As globalization expands in depth and breadth, more and more large enterprises have begun to engage in long-term and stable cooperation with language services providers (LSPs). In this process, LSPs have provided foundational and value-added language services to business operations and become a key force of globalization. However, many enterprise clients are skeptical of the value created by LSPs in translation. Are LSPs just middlemen who profit from selling the services of translators?
“Any Native Speaker Can Translate”
While this may be true in day-to-day life, professional enterprise needs are another matter.
Many people erroneously believe that translation and language ability are the same things. As a result, decision-makers in charge of internationalization efforts have often asked themselves the same question: “If I know this language or can find resources that do, then why should I outsource it to an LSP?”. To answer this, we will need to consider several factors.
- Who will manage the project if you need to translate to several target languages? This includes developing plans, preparing documents, assigning tasks, receiving work, making revisions, assuring quality, layout design, billing, and more.
- If your resources are not professional translators, how will you control translation quality in formats such as .docx and .xls? How will you ensure productivity? How will you manage and re-use corpora such as termbases?
- If your resources are not in-house, then how will you find target language linguists that are competent, experienced, affordable, and suited for your business?
Translation Is Only the First Step in Language Services
The general view that LSPs are first and foremost “translation companies”, meaning that they are primarily made up of professional translators, has been true for a long time. However, globalization's continued evolution has led to more complex enterprise translation needs, which has driven delivery requirements ever higher. To meet these needs, the translation industry has gradually developed into a more comprehensive language services industry, covering far more than translation itself.
With the rapid development of Internet technology, the functions and forms of certain LSPs have begun to more closely resemble Internet companies, with a greater division of labor and higher degrees of specialization. If you were to think of professional language services as a restaurant, then the translations produced by linguists can be likened to ingredients on a chef's board. Sourcing quality ingredients is only the first step in preparing a good meal. The chef's skills, restaurant environment, and quality of service are all indispensable parts of the dining experience. The LSP's role in the language service industry goes far beyond delivering translations, as the end of the translation process is only the beginning of language services.
The True Value of Language Services
Unlike simple translations used to facilitate communication in our day-to-day lives, the value of professional language services lies in the ultimate goal of delivering translations faster, at lower prices, and with higher quality. To strike a balance between speed, price, and quality, LSPs must have a range of core competencies beyond basic linguistic skills.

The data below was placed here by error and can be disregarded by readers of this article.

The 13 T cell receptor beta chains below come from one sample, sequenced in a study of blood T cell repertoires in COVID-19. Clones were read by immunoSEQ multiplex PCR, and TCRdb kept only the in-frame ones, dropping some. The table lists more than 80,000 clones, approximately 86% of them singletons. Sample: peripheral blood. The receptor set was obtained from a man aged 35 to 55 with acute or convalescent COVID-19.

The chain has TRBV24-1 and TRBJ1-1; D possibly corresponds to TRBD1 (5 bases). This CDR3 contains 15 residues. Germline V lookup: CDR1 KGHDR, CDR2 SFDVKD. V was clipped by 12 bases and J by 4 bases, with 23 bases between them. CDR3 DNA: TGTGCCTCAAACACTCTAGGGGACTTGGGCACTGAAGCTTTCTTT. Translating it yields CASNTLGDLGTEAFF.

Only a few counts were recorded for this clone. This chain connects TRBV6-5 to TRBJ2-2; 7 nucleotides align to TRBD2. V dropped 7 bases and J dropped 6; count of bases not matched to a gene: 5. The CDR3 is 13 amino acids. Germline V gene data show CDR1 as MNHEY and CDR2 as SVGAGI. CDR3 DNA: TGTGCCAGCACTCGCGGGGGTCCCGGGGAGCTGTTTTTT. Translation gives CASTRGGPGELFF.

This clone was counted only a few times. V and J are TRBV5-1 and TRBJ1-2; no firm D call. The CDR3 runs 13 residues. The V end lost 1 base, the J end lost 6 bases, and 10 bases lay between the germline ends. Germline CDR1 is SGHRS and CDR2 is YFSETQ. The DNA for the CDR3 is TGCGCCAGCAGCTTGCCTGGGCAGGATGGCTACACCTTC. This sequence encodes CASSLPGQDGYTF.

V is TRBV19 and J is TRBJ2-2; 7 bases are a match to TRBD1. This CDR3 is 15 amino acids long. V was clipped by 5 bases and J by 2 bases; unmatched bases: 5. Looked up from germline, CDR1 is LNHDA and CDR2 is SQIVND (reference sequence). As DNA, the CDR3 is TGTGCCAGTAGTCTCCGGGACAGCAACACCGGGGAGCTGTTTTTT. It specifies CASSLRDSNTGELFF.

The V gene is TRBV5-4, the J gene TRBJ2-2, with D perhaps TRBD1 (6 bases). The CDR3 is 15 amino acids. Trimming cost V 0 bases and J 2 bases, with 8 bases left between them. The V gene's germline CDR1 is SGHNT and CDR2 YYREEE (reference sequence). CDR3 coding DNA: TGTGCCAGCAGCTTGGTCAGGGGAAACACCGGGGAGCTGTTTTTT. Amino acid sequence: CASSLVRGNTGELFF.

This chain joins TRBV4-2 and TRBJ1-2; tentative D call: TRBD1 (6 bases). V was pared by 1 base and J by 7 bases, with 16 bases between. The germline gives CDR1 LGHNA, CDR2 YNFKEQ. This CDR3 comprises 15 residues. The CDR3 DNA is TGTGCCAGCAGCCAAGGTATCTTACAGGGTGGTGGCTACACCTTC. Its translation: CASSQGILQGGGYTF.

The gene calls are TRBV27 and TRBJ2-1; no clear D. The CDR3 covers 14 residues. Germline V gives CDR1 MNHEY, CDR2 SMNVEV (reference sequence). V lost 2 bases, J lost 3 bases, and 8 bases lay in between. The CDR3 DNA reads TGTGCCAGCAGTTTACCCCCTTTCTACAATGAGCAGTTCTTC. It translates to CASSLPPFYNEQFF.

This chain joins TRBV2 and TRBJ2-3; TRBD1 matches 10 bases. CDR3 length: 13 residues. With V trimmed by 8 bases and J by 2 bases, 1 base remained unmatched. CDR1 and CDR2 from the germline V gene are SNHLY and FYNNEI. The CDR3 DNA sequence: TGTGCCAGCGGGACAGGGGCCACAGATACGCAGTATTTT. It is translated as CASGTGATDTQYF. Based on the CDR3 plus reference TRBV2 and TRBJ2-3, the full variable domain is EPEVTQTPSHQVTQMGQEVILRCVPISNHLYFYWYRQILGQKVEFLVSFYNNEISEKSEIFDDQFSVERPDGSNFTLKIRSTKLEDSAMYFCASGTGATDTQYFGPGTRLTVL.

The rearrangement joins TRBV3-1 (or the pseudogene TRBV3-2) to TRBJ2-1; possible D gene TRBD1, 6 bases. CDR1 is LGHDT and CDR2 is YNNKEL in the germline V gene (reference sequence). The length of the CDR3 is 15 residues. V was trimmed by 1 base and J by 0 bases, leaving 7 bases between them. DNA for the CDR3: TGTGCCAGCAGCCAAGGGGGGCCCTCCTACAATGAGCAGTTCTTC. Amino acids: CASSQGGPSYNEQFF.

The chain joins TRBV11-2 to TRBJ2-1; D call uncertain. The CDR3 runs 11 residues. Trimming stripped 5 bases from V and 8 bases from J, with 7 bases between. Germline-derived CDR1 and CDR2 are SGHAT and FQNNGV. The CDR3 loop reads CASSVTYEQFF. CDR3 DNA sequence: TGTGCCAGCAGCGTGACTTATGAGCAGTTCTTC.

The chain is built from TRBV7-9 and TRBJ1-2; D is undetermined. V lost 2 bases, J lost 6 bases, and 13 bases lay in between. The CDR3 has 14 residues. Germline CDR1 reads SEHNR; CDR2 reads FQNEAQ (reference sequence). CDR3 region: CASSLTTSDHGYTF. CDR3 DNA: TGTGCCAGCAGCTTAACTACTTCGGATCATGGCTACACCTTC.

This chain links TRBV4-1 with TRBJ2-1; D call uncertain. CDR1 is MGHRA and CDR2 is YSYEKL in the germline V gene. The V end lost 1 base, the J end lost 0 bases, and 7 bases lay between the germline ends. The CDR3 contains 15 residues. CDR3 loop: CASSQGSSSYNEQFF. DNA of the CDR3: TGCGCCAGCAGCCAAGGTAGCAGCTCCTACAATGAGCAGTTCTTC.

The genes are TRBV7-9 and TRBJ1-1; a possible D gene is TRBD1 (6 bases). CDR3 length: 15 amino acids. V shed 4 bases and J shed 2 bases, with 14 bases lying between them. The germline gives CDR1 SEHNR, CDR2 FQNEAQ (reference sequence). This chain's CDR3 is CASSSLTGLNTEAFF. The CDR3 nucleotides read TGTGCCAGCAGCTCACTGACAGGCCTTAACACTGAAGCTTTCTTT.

- A core competency required of any LSP, project managers play a core role in the management of customer projects. The project manager is responsible for developing a delivery and quality assurance plan in accordance with the customer's timetable and the LSP's internal delivery capabilities, preparing for possible risks and setting aside buffers, coordinating relevant departments and roles to make timely adjustments to abnormal conditions, and ensure that the project is delivered in accordance with the schedule and quality standards required by the customer.
- Primarily concerned with production resources with professional language and translation expertise, such as linguists. Resource management includes resource recruitment, evaluation, onboarding and removal, project billing and recovery, feedback tracking, incentive management, settlement, and more. In addition to serving the procurement of LSPs, resource management ensures that customers can obtain high-quality and affordable services by continuously optimizing the allocation of resources.
- Though the most common service requested by customers is “translation”, their demand for language services has never been limited to the translation itself. The core thread that runs through most customer demands is to solve more problems and create greater value through translation, such as by using technology and tools to improve productivity, optimizing processes to improve work efficiency, and other solutions. Helping customers reduce costs and increase efficiency through comprehensive solution design is a key aspect of language services.
- Along with ensuring normal delivery through project management, language asset management is also a key function of LSPs. In addition to standard translation memories, termbases, and style guides, language assets also include translation rules accumulated through long-term organization and communication during project execution, project templates in Trados, language resource templates, and more. The centralized management of these assets ensures that similar translation projects' normal execution and delivery quality will not be affected, even when project managers and translators change.
Though language services start with translation, they never end there. The role of an LSP is to provide constant value to customers by managing language as a medium rather than serving as a middleman between translation resources. Therefore, high-quality language services are always an indispensable element of internationalization.